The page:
Dr. Christophe Bernasconi (Secretary General of the Hague Conference on Private International Law (HCCH)): The HCCH and its relevance for Africa

Private International Law in Africa

  • Date: Nov 21, 2022
  • Time: 02:00 PM (Local Time Germany)
  • Location: online
About the speaker:
Dr. Bernasconi took the office of Secretary General of the Hague Conference on Private International Law (HCCH) on 1 July 2013. In 2018, he was reappointed for a further term of five years. Dr. Bernasconi had joined the Permanent Bureau (Secretariat) of the HCCH in September 1997. He has been actively involved in numerous normative projects and non-normative activities of the HCCH, covering the full range of its mandate, from transnational litigation and Apostille, to international family and child protection law, as well as commercial and finance law. He designed and administered the electronic Apostille Programme (e-APP). As Secretary General, he is focusing on the good governance and strategic development of the HCCH, spearheading efforts towards its universality and inclusiveness. He holds a law degree from Fribourg University (magna cum laude), an LL.M. degree from McGill University, and a doctoral degree from Fribourg University (summa cum laude).

About the topic:
The HCCH (Hague Conference on Private International Law – Conférence de La Haye de droit international privé) is the only intergovernmental organisation mandated to work on “the progressive unification of the rules of private international law” (Art. 1 Statute HCCH) at the global level. The HCCH has 91 Members and a total of 156 Connected Parties (i.e., Members plus non-Member Contracting Parties). The total number of “instances” in which an HCCH Convention (or Protocol) has entered into force in a State or Contracting Party as a result of a ratification, accession, continuation or approval, is 989.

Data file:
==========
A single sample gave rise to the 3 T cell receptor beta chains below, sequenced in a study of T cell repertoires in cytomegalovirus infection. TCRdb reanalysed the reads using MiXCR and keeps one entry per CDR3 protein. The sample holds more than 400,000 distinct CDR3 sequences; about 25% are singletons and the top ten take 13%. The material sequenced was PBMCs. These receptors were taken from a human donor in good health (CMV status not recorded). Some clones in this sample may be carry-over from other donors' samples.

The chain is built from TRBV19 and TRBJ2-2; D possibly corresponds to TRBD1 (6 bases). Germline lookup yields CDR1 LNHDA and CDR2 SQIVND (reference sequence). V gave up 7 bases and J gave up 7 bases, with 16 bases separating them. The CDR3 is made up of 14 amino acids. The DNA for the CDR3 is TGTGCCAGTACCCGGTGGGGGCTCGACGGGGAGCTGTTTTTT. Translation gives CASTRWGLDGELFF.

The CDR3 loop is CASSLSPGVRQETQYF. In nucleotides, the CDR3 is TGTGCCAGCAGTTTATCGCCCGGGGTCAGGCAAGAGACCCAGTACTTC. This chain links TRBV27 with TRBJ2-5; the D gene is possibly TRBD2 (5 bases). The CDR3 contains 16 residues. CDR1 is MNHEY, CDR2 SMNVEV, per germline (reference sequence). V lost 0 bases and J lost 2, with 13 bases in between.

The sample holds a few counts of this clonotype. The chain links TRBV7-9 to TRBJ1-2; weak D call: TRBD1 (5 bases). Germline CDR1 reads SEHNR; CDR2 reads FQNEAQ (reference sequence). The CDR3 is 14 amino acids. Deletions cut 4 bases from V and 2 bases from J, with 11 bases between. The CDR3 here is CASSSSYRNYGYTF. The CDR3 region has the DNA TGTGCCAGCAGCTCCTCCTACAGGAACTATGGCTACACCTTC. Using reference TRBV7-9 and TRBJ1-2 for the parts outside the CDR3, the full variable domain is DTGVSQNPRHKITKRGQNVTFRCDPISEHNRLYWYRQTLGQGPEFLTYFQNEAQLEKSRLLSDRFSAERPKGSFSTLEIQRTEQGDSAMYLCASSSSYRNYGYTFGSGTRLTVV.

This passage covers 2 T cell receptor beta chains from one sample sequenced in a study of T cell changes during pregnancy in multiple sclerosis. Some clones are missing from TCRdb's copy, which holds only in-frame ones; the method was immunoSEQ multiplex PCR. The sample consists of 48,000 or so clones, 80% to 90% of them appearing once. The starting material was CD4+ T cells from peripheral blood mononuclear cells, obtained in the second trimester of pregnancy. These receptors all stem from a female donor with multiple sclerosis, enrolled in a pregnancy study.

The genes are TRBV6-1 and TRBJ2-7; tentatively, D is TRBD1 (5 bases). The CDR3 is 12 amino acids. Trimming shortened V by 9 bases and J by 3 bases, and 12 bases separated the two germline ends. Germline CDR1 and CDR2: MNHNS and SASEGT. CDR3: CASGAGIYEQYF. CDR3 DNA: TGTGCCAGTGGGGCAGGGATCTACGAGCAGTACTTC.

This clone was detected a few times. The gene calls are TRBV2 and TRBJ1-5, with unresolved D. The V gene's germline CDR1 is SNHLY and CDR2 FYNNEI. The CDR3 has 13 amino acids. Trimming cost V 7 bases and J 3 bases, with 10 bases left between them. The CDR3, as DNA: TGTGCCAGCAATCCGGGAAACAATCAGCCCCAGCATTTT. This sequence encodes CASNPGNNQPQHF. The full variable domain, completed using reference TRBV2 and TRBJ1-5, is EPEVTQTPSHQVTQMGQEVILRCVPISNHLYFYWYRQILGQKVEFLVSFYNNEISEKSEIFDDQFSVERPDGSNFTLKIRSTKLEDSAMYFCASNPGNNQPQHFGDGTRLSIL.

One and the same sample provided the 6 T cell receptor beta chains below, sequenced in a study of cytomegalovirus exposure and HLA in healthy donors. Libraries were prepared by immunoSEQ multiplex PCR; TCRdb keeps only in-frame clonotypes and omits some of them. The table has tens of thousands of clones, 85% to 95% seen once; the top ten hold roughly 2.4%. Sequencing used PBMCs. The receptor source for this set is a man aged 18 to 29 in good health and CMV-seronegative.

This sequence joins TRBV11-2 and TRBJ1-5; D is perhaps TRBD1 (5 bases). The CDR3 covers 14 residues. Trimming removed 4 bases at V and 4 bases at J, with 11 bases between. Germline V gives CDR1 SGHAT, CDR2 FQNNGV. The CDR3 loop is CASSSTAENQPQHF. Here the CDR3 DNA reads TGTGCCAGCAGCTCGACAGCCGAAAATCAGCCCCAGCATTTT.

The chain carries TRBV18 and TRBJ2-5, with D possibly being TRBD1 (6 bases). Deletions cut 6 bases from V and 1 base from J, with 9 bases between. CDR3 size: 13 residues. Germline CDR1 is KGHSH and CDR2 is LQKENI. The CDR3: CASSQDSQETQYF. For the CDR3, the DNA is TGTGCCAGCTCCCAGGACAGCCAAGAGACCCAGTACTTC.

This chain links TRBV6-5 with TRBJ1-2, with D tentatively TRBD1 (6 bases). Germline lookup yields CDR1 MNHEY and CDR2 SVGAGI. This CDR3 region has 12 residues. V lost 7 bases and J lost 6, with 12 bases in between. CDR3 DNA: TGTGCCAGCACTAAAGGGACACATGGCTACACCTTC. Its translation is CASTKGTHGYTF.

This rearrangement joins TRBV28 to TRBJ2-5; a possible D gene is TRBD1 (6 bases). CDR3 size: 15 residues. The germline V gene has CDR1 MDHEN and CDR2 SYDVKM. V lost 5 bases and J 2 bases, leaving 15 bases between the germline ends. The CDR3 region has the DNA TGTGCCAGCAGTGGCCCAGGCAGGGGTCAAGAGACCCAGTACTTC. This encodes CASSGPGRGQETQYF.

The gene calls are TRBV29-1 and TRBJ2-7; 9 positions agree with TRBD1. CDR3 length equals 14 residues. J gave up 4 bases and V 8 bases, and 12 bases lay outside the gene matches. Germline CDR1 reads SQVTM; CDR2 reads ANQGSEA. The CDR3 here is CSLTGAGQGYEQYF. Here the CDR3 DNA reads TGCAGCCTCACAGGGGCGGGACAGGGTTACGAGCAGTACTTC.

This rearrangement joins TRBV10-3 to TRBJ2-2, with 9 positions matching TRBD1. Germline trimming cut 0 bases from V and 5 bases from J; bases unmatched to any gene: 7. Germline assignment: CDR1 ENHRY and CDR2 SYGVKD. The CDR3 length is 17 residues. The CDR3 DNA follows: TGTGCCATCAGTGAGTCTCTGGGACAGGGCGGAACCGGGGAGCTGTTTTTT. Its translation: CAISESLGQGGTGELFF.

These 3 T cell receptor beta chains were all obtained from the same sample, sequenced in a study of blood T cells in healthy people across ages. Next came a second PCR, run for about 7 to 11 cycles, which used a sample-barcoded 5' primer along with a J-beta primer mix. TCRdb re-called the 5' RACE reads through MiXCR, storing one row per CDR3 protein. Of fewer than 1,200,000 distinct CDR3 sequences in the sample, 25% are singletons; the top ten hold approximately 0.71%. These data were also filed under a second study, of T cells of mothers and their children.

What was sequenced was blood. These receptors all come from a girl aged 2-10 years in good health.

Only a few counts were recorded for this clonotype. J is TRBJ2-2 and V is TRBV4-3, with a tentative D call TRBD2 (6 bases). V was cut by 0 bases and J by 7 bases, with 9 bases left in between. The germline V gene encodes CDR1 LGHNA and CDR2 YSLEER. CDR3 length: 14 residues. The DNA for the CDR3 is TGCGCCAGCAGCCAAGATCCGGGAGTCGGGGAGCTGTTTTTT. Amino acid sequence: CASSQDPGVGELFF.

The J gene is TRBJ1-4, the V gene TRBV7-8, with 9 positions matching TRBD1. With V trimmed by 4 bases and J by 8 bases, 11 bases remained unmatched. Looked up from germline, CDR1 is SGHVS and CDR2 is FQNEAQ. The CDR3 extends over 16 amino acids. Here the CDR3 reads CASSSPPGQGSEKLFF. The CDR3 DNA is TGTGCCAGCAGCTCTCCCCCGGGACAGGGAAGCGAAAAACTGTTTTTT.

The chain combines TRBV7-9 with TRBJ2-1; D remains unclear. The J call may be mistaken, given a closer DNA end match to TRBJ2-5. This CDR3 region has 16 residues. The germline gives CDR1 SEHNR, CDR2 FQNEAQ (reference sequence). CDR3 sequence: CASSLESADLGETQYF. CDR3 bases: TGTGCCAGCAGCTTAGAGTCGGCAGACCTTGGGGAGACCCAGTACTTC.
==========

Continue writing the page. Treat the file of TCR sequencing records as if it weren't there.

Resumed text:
Yet in Africa, the HCCH is largely underrepresented. There are only eight African Members of the HCCH. While a total of 31 African States are connected to the work of the HCCH, only eight are a Contracting Party to three or more core HCCH Conventions. As for the “instances”: only 70 of the 989 are from Africa. In 2015, the Council on General Affairs and Policy (CGAP) of the HCCH noted the Africa Strategy proposed by the Secretary General and strongly supported the initiative “to increase the visibility and strengthen the promotion of the activities of the Conference in Africa”. So far, however, progress in this regard has been (much) slower than the developments of the HCCH in the other parts of the world.

The presentation will describe the current situation of the HCCH in Africa, attempt to identify reasons for the limited impact of the HCCH in Africa, and discuss possible action points to overcome the challenge of increased visibility in Africa. By further promoting the HCCH and its Conventions in Africa, more people and commercial operators involved in cross-border interactions may benefit from the practical impact of the work of the HCCH, including increased legal certainty and predictability, as well as enhanced cooperation between States.

About the virtual workshop series:
There is a growing interest in the study of private international law in Africa. In an environment of growing international transactions in both civil and commercial matters, private international law can play a significant role in Africa in addressing issues such as globalization, regional economic integration, immigration, etc. The series intends to discuss new scholarly work on private international law in Africa and advance solutions on how the current framework of that field can be improved on the continent.
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